A very warm welcome back to school – and a particularly warm welcome to those of you who are physically back in school for the first time since the country went into “lockdown” – probably about 3 months ago.
All year groups have been doing exams in the last 2 weeks since the half term break, and I hope that you all feel that you were given a good opportunity to show your teachers what you have learned in the last year. The time immediately after end of year exams is a particularly worthwhile learning experience. The exams have identified what you don’t know, and your teachers will be recommending what you need to do to fill in the gaps in your learning. It is really important that you use this time wisely to consolidate and prepare for your work next year, in the sure knowledge that whatever comes your way will be even more demanding and rigorous , and that whatever you have learned this year will be a springboard to success next year .
If ever you have been out for a walk in the dark, You have probably noticed that your eyes quickly acclimatise to the absence of light and that it is amazing how much you are able to see. We have all been affected by the darkness of COVID 19, and I wonder what we are able to see more clearly as a result of the darkness of the last few months.
All of us have been affected. We have all been unable to see loved ones, elderly relatives who might feel alone and frightened, those who have suffered with the illness, or those who have died.
But we now have an opportunity to consider exactly what parts of “normal” we wish to return to. The world may never be the same again – but this may be a good thing. We are able to consider if we really want all of our paracetamol to be made in India and our PPE in China. Is it not madness not to be making our own so that we never again have to compete for scarce and vital supplies? This country has been at the mercy of long distance supply chains and we are now all painfully aware of the price we have had to pay for cheap foreign merchandise.
During lockdown we learned how to make things again, from baking bread to the Mercedes Formula 1 team producing in double quick time a breathing device. Everywhere you looked, creativity and ingenuity were thriving. If there is one thing I hope we have all learnt from the past months it is that the UK as a country must become more self- sufficient – even if we have to pay more for the eventual product.
Millions of people around the country decided to use local shops instead of big supermarkets which were considered too dangerous. I personally did, and I am proud to say I cooked more in the last few months that I have done in the last 20 years.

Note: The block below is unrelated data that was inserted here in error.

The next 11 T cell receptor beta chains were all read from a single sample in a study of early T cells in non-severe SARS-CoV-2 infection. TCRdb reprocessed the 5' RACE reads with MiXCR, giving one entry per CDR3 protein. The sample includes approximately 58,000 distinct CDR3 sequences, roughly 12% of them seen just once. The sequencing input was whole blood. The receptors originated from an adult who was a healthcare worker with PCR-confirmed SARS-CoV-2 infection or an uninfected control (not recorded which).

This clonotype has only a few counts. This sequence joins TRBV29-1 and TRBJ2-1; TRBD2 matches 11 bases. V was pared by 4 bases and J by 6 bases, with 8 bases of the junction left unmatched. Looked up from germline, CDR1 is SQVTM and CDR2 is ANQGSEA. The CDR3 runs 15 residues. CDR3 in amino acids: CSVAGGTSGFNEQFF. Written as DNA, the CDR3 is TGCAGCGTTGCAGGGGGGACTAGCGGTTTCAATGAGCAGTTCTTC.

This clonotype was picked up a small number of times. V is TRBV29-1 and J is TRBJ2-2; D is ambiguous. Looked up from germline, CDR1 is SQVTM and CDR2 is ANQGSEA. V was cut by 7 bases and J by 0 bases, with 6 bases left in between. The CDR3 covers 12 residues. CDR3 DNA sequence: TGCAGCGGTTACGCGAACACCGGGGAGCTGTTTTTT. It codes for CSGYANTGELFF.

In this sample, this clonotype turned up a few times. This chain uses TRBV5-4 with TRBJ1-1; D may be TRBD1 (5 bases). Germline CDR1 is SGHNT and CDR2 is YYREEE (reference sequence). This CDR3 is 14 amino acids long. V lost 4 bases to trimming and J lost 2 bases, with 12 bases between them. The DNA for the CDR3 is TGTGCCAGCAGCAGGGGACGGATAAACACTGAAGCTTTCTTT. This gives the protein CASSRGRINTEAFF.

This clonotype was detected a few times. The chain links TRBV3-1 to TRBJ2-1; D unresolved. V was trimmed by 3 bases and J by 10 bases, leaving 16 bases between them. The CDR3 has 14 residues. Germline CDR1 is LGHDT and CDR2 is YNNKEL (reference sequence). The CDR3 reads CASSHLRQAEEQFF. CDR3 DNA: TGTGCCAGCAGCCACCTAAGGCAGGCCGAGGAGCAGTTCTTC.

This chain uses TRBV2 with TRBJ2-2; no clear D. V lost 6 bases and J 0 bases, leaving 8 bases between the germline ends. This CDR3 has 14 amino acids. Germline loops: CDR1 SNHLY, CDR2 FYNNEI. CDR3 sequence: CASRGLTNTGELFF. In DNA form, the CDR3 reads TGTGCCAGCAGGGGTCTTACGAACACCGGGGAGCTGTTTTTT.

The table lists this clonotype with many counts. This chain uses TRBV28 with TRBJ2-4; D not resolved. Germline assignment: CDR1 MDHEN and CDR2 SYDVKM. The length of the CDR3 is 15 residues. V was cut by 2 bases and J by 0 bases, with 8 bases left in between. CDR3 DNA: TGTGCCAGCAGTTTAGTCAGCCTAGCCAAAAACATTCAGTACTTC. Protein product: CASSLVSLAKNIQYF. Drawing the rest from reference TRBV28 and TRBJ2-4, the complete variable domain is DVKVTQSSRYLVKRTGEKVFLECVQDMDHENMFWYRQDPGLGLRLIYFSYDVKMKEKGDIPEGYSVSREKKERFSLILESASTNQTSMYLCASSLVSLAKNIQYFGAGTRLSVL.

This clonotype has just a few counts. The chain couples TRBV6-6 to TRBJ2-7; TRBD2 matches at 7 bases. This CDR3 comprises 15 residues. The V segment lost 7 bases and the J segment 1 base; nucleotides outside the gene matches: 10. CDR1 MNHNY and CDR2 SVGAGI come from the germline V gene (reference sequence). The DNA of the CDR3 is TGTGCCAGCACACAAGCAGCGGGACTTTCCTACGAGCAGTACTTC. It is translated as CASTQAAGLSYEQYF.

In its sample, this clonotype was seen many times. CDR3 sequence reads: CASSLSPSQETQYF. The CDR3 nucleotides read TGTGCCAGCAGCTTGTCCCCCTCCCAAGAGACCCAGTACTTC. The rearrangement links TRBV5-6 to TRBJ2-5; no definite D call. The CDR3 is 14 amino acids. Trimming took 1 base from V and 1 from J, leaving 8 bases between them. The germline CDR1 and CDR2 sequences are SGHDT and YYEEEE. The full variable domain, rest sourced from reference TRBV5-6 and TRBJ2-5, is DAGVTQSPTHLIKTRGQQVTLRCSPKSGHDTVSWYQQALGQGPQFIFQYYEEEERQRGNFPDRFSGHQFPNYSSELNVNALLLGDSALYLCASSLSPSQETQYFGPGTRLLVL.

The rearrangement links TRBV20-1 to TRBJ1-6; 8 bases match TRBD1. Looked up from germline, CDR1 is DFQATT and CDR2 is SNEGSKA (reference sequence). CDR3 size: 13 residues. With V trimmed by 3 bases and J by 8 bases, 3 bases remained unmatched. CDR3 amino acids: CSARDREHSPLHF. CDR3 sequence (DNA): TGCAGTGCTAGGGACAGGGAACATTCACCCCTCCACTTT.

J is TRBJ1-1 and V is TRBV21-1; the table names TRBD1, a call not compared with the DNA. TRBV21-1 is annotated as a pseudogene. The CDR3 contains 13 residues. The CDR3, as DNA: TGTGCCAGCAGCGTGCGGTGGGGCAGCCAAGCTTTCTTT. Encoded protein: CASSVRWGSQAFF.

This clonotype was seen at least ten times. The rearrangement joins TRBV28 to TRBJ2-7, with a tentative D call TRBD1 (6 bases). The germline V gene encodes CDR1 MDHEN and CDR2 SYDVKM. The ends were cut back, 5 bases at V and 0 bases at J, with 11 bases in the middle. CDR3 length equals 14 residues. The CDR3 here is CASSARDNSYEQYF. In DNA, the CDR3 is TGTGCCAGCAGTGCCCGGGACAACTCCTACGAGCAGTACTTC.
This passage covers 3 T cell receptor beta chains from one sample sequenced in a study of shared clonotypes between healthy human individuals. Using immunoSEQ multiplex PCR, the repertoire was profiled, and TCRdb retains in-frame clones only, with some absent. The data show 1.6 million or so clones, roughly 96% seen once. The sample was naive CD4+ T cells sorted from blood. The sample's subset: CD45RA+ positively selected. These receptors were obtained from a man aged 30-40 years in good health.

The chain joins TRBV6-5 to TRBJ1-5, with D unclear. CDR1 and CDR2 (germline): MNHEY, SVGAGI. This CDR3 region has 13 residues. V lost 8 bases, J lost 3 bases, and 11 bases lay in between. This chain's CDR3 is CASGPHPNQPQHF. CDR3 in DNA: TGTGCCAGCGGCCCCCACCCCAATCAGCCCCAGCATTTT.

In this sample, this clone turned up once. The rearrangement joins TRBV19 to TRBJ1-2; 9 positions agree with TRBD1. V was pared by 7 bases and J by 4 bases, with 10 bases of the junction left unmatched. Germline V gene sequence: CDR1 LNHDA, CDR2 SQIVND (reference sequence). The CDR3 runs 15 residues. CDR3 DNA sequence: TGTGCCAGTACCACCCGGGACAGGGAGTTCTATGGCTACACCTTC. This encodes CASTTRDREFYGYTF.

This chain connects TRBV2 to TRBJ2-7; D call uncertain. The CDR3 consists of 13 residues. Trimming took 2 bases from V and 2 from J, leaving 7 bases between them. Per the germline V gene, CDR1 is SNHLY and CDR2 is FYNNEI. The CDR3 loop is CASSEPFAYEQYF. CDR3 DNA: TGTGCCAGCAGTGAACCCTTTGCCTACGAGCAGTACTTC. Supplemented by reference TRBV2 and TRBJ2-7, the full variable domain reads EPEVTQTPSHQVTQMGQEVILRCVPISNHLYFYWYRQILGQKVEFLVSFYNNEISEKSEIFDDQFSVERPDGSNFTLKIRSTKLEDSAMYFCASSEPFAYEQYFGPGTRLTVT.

I have spent nothing on clothes, nothing on leisure or entertainment, nothing on eating out and only quite a lot on food to eat at home.
Of course I missed going to get my hair cut, but this pandemic has highlighted what is really important and what is not. In the final analysis, food, shelter and love are probably all we need.
Lockdown has also caused a reversal of traditional social hierarchies – basically who is cool and who is not. Filmstars attracted derision if they tried to give advice about the virus based on roles in films they had played (for example Kate Winslett who played an epidemiologist in the film Contagion). Instead it is good to see that people of genuine substance like the Chief Medical Officer Chris Whitty are getting more airtime and the plaudits they rightly deserve. Who would want to argue against the publicity afforded to the real character of Colonel Sir Tom Moore – now 100 years old. Three months ago he was an unknighted former Captain.
The Roman Philosopher Cicero once said “In nothing do men more nearly approach the gods than in giving health to men“. How good it is to see our medics and care workers all over the UK joining the immortals as we applaud them every Thursday evening. Society has at last remembered who its key workers really are. Instead of seeking mindless and often tawdry fame for fames sake, I really hope we will continue to applaud and indeed reward, those who do things of real and lasting merit to help their fellow human beings.
All of us have had to learn on the job. As I have said in the past change is the new constant and we will all have to continue to learn throughout our lives to keep up with it. You certainly have learned a lot nd so have I. I had never been on Microsoft Teams or Zoom and now I do it every day – including now. Things have changed in the workplace, and as the Chief Executive of Barclays suggested – having thousands of workers in one building may well be a thing of the past. It is conceivable that London itself might lose its lustre as the place to work.
I hope very much you have all noticed an unfamiliar noise in lockdown. This is the sound of silence. It was the hush of a car less world, interrupted only by the sweetness of birdsong. The sun has been shining for two whole months in a pollution light sky with no airplane trails to disturb our tranquility. Wildlife has flourished, and Countryfile has come to our towns and cities. Those of you with asthma might have noticed you can breathe more easily.
Covid-19 has undoubtedly led to a breakdown of barriers between young and old as we have all enjoyed catching up with old friends and family. Many of you will have helped your grandparents unravel the mystery of Zoom as over 60% of elderly people said they felt more loved and cared for by relatives than ever. Well done to all of you for that. An impressive three quarters of a million people signed up as volunteers for the NHS. Communities came together to look after their most vulnerable. We must not lose this as we emerge from the dark times.
When you look back on this year, with the benefit of hindsight, I hope you remember that being forced to keep our distance brought us all closer together. Covid came and Covid will pass, and what will survive is love.